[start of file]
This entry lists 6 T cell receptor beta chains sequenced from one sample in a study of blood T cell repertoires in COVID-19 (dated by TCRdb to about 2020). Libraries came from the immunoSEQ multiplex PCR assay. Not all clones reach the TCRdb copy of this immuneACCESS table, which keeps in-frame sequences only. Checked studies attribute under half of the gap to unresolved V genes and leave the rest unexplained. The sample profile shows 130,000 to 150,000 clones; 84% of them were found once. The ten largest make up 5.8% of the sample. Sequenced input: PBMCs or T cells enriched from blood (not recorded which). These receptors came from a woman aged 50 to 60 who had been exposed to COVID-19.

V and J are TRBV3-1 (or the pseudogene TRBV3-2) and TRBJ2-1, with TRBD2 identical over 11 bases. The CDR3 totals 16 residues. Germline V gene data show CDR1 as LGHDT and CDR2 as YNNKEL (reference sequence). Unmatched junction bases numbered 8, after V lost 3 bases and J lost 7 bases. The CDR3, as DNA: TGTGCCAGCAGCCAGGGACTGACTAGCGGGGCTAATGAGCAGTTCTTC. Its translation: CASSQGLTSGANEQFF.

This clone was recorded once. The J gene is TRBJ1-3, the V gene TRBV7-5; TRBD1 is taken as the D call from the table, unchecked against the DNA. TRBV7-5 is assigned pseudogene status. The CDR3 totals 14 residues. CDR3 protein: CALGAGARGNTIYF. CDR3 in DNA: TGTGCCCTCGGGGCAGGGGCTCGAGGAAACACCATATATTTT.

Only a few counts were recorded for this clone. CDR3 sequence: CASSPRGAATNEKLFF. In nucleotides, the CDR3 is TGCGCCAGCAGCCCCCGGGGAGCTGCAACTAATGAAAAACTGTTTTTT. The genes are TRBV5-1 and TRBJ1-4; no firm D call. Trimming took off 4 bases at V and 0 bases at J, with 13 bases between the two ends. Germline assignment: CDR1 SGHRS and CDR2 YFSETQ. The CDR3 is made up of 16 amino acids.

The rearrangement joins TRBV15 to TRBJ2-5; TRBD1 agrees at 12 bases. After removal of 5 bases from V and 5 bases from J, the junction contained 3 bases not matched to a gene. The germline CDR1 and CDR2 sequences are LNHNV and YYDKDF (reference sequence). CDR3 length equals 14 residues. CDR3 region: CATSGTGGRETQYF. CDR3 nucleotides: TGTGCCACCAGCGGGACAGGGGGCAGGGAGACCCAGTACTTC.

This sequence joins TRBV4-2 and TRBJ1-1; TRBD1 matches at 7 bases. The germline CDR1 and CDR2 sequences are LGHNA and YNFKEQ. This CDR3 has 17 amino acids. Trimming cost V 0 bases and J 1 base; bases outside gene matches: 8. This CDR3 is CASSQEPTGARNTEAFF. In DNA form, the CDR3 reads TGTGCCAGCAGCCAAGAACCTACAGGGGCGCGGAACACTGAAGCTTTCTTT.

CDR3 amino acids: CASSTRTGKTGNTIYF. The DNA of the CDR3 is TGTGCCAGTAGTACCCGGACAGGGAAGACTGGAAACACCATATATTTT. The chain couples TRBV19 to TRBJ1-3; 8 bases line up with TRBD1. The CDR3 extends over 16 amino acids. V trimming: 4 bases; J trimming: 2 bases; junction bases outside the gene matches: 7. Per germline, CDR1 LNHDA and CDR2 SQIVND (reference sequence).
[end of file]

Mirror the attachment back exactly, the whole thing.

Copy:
This entry lists 6 T cell receptor beta chains sequenced from one sample in a study of blood T cell repertoires in COVID-19 (dated by TCRdb to about 2020). Libraries came from the immunoSEQ multiplex PCR assay. Not all clones reach the TCRdb copy of this immuneACCESS table, which keeps in-frame sequences only. Checked studies attribute under half of the gap to unresolved V genes and leave the rest unexplained. The sample profile shows 130,000 to 150,000 clones; 84% of them were found once. The ten largest make up 5.8% of the sample. Sequenced input: PBMCs or T cells enriched from blood (not recorded which). These receptors came from a woman aged 50 to 60 who had been exposed to COVID-19.

V and J are TRBV3-1 (or the pseudogene TRBV3-2) and TRBJ2-1, with TRBD2 identical over 11 bases. The CDR3 totals 16 residues. Germline V gene data show CDR1 as LGHDT and CDR2 as YNNKEL (reference sequence). Unmatched junction bases numbered 8, after V lost 3 bases and J lost 7 bases. The CDR3, as DNA: TGTGCCAGCAGCCAGGGACTGACTAGCGGGGCTAATGAGCAGTTCTTC. Its translation: CASSQGLTSGANEQFF.

This clone was recorded once. The J gene is TRBJ1-3, the V gene TRBV7-5; TRBD1 is taken as the D call from the table, unchecked against the DNA. TRBV7-5 is assigned pseudogene status. The CDR3 totals 14 residues. CDR3 protein: CALGAGARGNTIYF. CDR3 in DNA: TGTGCCCTCGGGGCAGGGGCTCGAGGAAACACCATATATTTT.

Only a few counts were recorded for this clone. CDR3 sequence: CASSPRGAATNEKLFF. In nucleotides, the CDR3 is TGCGCCAGCAGCCCCCGGGGAGCTGCAACTAATGAAAAACTGTTTTTT. The genes are TRBV5-1 and TRBJ1-4; no firm D call. Trimming took off 4 bases at V and 0 bases at J, with 13 bases between the two ends. Germline assignment: CDR1 SGHRS and CDR2 YFSETQ. The CDR3 is made up of 16 amino acids.

The rearrangement joins TRBV15 to TRBJ2-5; TRBD1 agrees at 12 bases. After removal of 5 bases from V and 5 bases from J, the junction contained 3 bases not matched to a gene. The germline CDR1 and CDR2 sequences are LNHNV and YYDKDF (reference sequence). CDR3 length equals 14 residues. CDR3 region: CATSGTGGRETQYF. CDR3 nucleotides: TGTGCCACCAGCGGGACAGGGGGCAGGGAGACCCAGTACTTC.

This sequence joins TRBV4-2 and TRBJ1-1; TRBD1 matches at 7 bases. The germline CDR1 and CDR2 sequences are LGHNA and YNFKEQ. This CDR3 has 17 amino acids. Trimming cost V 0 bases and J 1 base; bases outside gene matches: 8. This CDR3 is CASSQEPTGARNTEAFF. In DNA form, the CDR3 reads TGTGCCAGCAGCCAAGAACCTACAGGGGCGCGGAACACTGAAGCTTTCTTT.

CDR3 amino acids: CASSTRTGKTGNTIYF. The DNA of the CDR3 is TGTGCCAGTAGTACCCGGACAGGGAAGACTGGAAACACCATATATTTT. The chain couples TRBV19 to TRBJ1-3; 8 bases line up with TRBD1. The CDR3 extends over 16 amino acids. V trimming: 4 bases; J trimming: 2 bases; junction bases outside the gene matches: 7. Per germline, CDR1 LNHDA and CDR2 SQIVND (reference sequence).